The argument about what, if anything, the United States should do about developments — at once appalling and opaque — in Syria is just the latest flaring of a controversy that can be said to have been kindled in 1990 when Jeane Kirkpatrick urged the United States to resume its life as a “normal nation.” Although Kirkpatrick was a Democrat until 1985, she was in accord with Ronald Reagan, for whom she served as U.S. ambassador to the United Nations, regarding foreign policy. In an article written after the Berlin Wall fell and before Iraq invaded Kuwait and the United States prepared to reverse this aggression, Kirkpatrick wrote: “With a return to ‘normal’ times, we can again become a normal nation. . . . It is time to give up the dubious benefits of superpower status.”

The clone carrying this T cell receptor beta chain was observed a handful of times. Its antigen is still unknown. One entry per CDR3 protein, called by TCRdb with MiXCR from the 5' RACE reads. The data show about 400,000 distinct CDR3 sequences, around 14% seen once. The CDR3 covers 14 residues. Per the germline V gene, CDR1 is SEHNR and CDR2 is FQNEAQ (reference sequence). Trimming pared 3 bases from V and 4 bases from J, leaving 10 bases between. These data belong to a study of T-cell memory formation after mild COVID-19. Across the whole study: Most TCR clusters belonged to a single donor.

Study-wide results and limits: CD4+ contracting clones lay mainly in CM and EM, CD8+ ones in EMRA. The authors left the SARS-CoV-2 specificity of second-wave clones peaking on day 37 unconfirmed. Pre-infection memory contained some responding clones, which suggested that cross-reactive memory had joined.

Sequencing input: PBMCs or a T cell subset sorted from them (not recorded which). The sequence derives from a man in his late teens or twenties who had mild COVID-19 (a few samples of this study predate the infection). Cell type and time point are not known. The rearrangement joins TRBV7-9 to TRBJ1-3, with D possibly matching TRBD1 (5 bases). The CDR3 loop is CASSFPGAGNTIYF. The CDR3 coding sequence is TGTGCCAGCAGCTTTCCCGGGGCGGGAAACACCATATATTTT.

One of those benefits is that those who make U.S. foreign policy can scrub from their vocabularies the word “unacceptable,” which usually denotes something America actually must accept. Or even is already accepting, as when (March 11) Tom Donilon, Obama’s national security adviser, strangely said, “The United States will not accept North Korea as a nuclear state.”…

Remember Colin Powell’s U.N. speech detailing Iraq’s weapons of mass destruction, a speech the accusations in which Powell meticulously vetted during days he spent at CIA headquarters? Obama is muddled about his own red lines but he is rightly cautious about what it is possible to know about the Assad regime’s behavior.